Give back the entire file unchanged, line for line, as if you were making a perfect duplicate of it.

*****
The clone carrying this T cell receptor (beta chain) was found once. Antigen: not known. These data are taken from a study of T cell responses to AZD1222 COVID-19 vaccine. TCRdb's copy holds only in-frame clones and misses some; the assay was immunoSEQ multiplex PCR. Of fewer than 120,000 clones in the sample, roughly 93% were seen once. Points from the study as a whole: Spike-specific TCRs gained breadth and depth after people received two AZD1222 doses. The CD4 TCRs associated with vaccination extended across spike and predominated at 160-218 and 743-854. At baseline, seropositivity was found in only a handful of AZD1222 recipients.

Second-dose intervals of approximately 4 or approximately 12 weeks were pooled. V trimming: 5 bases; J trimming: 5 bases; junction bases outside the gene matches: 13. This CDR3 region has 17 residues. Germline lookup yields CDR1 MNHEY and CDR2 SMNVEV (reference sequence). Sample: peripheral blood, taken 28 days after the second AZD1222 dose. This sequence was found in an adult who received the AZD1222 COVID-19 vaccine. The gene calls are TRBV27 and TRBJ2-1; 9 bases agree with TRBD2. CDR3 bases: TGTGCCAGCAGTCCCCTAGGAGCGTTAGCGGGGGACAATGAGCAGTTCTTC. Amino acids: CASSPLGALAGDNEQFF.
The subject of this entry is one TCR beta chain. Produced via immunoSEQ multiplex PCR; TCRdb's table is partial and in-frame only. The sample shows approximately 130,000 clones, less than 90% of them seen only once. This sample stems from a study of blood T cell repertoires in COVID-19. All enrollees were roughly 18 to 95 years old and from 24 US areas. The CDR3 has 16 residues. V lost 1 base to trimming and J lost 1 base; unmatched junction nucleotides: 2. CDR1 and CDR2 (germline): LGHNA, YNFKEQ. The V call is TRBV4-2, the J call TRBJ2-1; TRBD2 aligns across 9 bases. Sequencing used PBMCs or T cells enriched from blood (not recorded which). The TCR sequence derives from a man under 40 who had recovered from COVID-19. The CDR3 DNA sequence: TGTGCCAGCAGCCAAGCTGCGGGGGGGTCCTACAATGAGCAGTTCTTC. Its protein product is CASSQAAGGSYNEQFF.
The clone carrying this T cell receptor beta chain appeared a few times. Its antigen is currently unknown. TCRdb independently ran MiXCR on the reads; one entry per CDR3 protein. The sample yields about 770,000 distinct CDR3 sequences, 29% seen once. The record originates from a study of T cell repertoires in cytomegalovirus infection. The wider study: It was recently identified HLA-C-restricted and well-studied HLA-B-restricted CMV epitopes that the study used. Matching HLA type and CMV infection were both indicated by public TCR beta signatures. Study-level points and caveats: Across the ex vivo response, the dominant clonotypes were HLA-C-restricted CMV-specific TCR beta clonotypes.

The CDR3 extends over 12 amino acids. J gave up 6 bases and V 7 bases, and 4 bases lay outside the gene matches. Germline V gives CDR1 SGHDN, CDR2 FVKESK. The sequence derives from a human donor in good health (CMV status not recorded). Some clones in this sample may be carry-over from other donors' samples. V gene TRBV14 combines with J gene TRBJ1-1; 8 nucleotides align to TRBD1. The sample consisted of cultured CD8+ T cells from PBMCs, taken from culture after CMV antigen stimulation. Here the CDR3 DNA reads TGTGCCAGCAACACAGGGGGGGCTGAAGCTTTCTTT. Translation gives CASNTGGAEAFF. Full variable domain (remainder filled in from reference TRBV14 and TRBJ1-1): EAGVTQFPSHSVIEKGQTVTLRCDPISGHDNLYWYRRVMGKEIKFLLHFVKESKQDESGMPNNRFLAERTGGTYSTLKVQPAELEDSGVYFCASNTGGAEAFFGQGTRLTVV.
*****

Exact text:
The clone carrying this T cell receptor (beta chain) was found once. Antigen: not known. These data are taken from a study of T cell responses to AZD1222 COVID-19 vaccine. TCRdb's copy holds only in-frame clones and misses some; the assay was immunoSEQ multiplex PCR. Of fewer than 120,000 clones in the sample, roughly 93% were seen once. Points from the study as a whole: Spike-specific TCRs gained breadth and depth after people received two AZD1222 doses. The CD4 TCRs associated with vaccination extended across spike and predominated at 160-218 and 743-854. At baseline, seropositivity was found in only a handful of AZD1222 recipients.

Second-dose intervals of approximately 4 or approximately 12 weeks were pooled. V trimming: 5 bases; J trimming: 5 bases; junction bases outside the gene matches: 13. This CDR3 region has 17 residues. Germline lookup yields CDR1 MNHEY and CDR2 SMNVEV (reference sequence). Sample: peripheral blood, taken 28 days after the second AZD1222 dose. This sequence was found in an adult who received the AZD1222 COVID-19 vaccine. The gene calls are TRBV27 and TRBJ2-1; 9 bases agree with TRBD2. CDR3 bases: TGTGCCAGCAGTCCCCTAGGAGCGTTAGCGGGGGACAATGAGCAGTTCTTC. Amino acids: CASSPLGALAGDNEQFF.
The subject of this entry is one TCR beta chain. Produced via immunoSEQ multiplex PCR; TCRdb's table is partial and in-frame only. The sample shows approximately 130,000 clones, less than 90% of them seen only once. This sample stems from a study of blood T cell repertoires in COVID-19. All enrollees were roughly 18 to 95 years old and from 24 US areas. The CDR3 has 16 residues. V lost 1 base to trimming and J lost 1 base; unmatched junction nucleotides: 2. CDR1 and CDR2 (germline): LGHNA, YNFKEQ. The V call is TRBV4-2, the J call TRBJ2-1; TRBD2 aligns across 9 bases. Sequencing used PBMCs or T cells enriched from blood (not recorded which). The TCR sequence derives from a man under 40 who had recovered from COVID-19. The CDR3 DNA sequence: TGTGCCAGCAGCCAAGCTGCGGGGGGGTCCTACAATGAGCAGTTCTTC. Its protein product is CASSQAAGGSYNEQFF.
The clone carrying this T cell receptor beta chain appeared a few times. Its antigen is currently unknown. TCRdb independently ran MiXCR on the reads; one entry per CDR3 protein. The sample yields about 770,000 distinct CDR3 sequences, 29% seen once. The record originates from a study of T cell repertoires in cytomegalovirus infection. The wider study: It was recently identified HLA-C-restricted and well-studied HLA-B-restricted CMV epitopes that the study used. Matching HLA type and CMV infection were both indicated by public TCR beta signatures. Study-level points and caveats: Across the ex vivo response, the dominant clonotypes were HLA-C-restricted CMV-specific TCR beta clonotypes.

The CDR3 extends over 12 amino acids. J gave up 6 bases and V 7 bases, and 4 bases lay outside the gene matches. Germline V gives CDR1 SGHDN, CDR2 FVKESK. The sequence derives from a human donor in good health (CMV status not recorded). Some clones in this sample may be carry-over from other donors' samples. V gene TRBV14 combines with J gene TRBJ1-1; 8 nucleotides align to TRBD1. The sample consisted of cultured CD8+ T cells from PBMCs, taken from culture after CMV antigen stimulation. Here the CDR3 DNA reads TGTGCCAGCAACACAGGGGGGGCTGAAGCTTTCTTT. Translation gives CASNTGGAEAFF. Full variable domain (remainder filled in from reference TRBV14 and TRBJ1-1): EAGVTQFPSHSVIEKGQTVTLRCDPISGHDNLYWYRRVMGKEIKFLLHFVKESKQDESGMPNNRFLAERTGGTYSTLKVQPAELEDSGVYFCASNTGGAEAFFGQGTRLTVV.